Two complementary approaches were used in this study. First, an open cohort retrospective analysis of cases of otitis externa diagnosed in a veterinary clinic from 2008 to 2013 was undertaken to assess the frequency of diagnosis, seasonal patterns, and microbial associations with this disease. Second, a prospective analysis of ear swabs of dogs sampled at the clinic was done to verify the relative contribution of bacteria versus yeasts in ear infections and to identify those bacterial groups associated with local cases of otitis externa.
Celtic Creatures Veterinary Clinic (CCVC) is an American Animal Hospital Association accredited small animal veterinary hospital in Sydney River, Cape Breton, Nova Scotia, that first opened in 2008 with 1 licensed veterinarian. It now has 2.5 full-time equivalent veterinarians and a caseload of approximately 60% canine, 35% feline, and 5% exotic species. Physical examinations and cytological tests are carried out by licensed veterinarians and registered veterinary technicians, respectively.
Records of dogs from CCVC were compiled from the time the clinic opened in May 2008 to December 2013. As part of routine physical examinations at CCVC, all dogs were initially assessed visually for redness or inflammation of the ear pinna. If any redness, malodor, or abnormal otic exudate was detected or other clinical signs of otitis externa noted or reported by owners, then an otoscopic examination and cytological analysis were performed. A positive case of microbial otitis externa was included in this study if an infectious agent (bacteria/yeast) was present on the cytological examination with at least 3 organisms per field of view (1000× magnification). Because otoscopic examinations were not performed on all dogs that entered the clinic, some cases of otitis externa may have been missed in asymptomatic dogs.
For all positive cases, the date of the infection, infectious agent (yeast, bacteria, or mixed), breed, and age of the dog were noted, we also recorded if and when there was a recurrence. To examine breed-related associations with this disease, we categorized dogs into “breed groupings” based on shared traits (e.g., spaniels, terriers; Supplementary Table 1). Supplementary tables are available on request from the corresponding author. Mongrels included those dogs registered solely as a mixed breed that could not be associated with any breed grouping.
Patterns in diagnosis of otitis externa were investigated over 6 y of records from CCVC by grouping records seasonally and determining the number of dogs with a case of otitis externa divided by the total number of dogs examined in the clinic for that season. Dogs that made repeated visits to the clinic during a season were only counted once within that season, and were scored as positive if otitis externa was diagnosed in at least 1 examination. When a dog made repeated visits to the clinic that spanned different seasons, each seasonal occurrence was entered as a new event. Recurrences were not included in this seasonal analysis: when a dog was found positive for otitis externa, subsequent visits were removed from the dataset (12). We also examined seasonal patterns in the infectious agents associated with otitis externa by determining the percentage of cases associated with bacteria, yeast, or both, within each time period analyzed.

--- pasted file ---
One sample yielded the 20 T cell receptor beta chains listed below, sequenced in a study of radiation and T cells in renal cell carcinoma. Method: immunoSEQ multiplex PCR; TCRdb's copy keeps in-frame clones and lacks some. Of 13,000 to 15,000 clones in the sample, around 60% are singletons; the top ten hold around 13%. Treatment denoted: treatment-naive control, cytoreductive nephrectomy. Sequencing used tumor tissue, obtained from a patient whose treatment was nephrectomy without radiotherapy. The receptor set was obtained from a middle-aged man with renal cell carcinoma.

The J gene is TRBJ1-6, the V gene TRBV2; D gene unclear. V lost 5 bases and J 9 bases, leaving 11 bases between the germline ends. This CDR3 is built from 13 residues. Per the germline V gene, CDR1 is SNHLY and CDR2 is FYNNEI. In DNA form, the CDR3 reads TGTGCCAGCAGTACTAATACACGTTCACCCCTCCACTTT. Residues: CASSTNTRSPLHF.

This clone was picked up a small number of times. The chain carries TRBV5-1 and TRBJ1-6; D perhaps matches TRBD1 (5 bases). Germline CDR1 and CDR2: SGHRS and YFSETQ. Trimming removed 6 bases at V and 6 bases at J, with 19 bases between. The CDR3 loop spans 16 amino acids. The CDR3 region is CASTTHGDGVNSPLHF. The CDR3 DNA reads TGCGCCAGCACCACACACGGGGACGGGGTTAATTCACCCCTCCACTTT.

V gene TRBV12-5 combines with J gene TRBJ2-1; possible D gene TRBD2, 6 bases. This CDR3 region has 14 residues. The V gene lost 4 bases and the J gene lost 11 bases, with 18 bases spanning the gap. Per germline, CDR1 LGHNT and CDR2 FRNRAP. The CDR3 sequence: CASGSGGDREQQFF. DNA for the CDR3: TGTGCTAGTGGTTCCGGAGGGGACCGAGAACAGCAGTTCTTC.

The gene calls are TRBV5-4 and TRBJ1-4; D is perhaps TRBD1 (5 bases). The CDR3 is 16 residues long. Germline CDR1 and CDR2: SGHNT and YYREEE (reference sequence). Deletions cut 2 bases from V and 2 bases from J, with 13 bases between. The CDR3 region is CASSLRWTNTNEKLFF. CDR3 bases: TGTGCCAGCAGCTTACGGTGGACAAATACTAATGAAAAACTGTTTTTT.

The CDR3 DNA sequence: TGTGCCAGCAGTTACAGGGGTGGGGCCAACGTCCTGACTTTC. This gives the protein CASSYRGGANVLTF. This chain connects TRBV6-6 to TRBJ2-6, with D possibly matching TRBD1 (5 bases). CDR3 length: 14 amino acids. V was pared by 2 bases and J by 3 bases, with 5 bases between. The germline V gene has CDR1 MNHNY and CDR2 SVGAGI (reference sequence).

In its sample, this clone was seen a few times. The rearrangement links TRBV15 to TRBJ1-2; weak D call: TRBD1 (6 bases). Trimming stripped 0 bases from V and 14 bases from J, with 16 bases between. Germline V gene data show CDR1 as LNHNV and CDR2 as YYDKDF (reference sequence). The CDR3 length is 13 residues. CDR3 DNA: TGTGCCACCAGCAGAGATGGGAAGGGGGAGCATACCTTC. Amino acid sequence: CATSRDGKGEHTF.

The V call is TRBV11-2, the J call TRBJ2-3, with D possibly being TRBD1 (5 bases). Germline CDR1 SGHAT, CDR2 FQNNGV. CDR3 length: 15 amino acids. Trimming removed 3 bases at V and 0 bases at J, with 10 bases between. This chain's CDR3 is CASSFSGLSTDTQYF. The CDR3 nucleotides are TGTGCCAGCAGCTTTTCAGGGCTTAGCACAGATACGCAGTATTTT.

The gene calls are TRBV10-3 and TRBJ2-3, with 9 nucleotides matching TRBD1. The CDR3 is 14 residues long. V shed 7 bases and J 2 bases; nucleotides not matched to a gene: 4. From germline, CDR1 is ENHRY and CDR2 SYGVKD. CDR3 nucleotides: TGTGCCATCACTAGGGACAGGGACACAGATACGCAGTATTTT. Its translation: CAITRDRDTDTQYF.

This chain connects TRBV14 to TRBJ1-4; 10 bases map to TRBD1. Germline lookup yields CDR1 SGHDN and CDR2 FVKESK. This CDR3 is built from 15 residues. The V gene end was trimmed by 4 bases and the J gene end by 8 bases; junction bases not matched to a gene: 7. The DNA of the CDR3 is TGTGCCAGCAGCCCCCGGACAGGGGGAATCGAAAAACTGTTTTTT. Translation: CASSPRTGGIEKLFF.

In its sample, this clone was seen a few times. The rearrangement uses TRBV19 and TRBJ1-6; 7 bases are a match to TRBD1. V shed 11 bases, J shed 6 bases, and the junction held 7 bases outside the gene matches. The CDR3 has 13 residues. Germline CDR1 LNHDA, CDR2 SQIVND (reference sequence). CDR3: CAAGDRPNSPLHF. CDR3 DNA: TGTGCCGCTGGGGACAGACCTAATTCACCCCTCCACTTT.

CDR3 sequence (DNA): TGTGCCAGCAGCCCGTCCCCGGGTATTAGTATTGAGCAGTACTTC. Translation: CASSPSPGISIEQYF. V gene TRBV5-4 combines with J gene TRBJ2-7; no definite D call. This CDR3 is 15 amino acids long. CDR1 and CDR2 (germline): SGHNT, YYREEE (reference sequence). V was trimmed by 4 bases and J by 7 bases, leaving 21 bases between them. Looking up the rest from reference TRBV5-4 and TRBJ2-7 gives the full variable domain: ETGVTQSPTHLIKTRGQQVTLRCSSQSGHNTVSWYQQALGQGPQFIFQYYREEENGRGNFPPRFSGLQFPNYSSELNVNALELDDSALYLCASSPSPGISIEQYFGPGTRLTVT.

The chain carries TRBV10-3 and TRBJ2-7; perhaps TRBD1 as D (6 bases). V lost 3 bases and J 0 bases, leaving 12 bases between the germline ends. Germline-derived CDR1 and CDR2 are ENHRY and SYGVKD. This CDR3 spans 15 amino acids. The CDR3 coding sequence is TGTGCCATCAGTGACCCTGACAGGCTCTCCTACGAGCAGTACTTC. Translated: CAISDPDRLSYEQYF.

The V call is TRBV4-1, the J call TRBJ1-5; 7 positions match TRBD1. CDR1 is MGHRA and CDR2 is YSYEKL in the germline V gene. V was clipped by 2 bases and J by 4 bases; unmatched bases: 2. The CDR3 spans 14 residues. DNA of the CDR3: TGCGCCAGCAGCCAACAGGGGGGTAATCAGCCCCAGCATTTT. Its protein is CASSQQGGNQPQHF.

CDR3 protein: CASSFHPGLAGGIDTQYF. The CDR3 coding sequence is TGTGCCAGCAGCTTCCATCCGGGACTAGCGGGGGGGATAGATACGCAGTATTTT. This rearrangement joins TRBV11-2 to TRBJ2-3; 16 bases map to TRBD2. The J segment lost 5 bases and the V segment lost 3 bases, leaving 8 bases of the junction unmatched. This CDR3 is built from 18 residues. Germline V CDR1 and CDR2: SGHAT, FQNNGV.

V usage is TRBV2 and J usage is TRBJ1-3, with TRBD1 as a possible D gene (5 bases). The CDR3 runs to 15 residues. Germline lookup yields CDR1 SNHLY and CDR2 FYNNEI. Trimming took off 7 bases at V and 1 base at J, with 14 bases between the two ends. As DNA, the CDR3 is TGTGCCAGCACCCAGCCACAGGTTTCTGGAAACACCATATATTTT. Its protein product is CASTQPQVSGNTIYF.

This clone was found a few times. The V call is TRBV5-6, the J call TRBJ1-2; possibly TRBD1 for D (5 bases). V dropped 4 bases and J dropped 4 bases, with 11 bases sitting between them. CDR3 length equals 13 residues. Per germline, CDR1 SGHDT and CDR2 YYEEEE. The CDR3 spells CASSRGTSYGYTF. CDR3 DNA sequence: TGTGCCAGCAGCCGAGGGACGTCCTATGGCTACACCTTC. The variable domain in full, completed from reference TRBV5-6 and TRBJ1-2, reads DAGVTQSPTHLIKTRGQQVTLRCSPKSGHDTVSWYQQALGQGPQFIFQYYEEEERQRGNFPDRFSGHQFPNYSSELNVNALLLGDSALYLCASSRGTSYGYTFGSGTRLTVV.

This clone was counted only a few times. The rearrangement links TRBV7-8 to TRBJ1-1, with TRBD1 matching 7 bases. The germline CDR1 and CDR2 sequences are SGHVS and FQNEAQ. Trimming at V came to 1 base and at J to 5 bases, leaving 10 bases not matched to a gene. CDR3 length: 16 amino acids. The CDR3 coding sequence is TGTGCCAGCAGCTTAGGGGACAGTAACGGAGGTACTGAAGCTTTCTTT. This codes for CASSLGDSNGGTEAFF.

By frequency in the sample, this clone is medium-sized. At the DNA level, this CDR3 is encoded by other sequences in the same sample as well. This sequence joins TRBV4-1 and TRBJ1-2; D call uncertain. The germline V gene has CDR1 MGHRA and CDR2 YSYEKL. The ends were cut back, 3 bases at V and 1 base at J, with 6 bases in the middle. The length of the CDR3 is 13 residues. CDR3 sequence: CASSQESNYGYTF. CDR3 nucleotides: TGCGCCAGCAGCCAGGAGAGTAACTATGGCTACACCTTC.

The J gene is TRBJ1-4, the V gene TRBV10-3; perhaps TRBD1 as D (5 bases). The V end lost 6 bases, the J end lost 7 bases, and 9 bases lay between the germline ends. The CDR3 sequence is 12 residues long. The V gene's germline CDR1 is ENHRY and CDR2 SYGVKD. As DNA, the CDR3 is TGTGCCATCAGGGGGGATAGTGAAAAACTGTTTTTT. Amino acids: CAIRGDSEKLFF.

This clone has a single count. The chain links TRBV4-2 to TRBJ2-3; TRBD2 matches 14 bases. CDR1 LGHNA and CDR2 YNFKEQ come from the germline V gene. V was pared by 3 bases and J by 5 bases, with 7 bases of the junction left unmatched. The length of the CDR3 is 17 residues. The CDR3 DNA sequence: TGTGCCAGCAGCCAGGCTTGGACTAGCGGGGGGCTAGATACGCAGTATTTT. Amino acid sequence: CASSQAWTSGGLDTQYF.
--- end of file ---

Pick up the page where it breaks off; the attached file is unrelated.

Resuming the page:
Associations between specific phenotypic traits and the infectious agent linked to cases of otitis externa were explored by categorizing breeds according to ear form (erect versus pendulous) and extent of hair growth around the ear opening (“hairy” versus “not hairy”). Categorization based on ear form and ear hairiness followed the methodology of previous studies (12,13). If a dog was reported with otitis externa more than once, a random number generator was used to select 1 of the multiple entries for inclusion in the dataset to avoid counting repeated infections in the same dog (12).
Recurring cases of otitis externa were defined as those in which a dog that was diagnosed and treated for an otitis externa infection was returned to the clinic after a minimum period of 1 mo with the same clinical signs. To classify as a recurrence, within the period between diagnoses a dog was determined to have “clean” ears on recheck (typically at the 2- or 3-week mark) or through a telephone follow-up call with the owner. Because not all treated dogs returned to the clinic for an otoscopic examination/cytological analysis following initial treatment, it could not be determined if recurrences were associated with new events or were the result of ineffective initial treatment. The percentage of cases of otitis externa associated with recurring infections was calculated by dividing the total number of dogs with recurrences by the total number of dogs with otitis externa over the specified time period. Frequency of recurrences was determined by following the examination history of each dog and noting the number of repeat cases of this disease over the 6-year study period. To determine the timeline relative to the first diagnosed infection, we calculated the number of months between recurrences over a 2-year sliding window. The analysis did not include infections diagnosed after January 2012, since there were less than 24 mo to the end of our analysis in December 2013. To assess the tendency for recurring infections to be associated with the same or different microbial infectious agents (bacteria versus yeast), we compared diagnoses with an initial and subsequent infection in the same dog. For dogs with more than 2 infections, each new infection was compared with the diagnosis of the previous infection.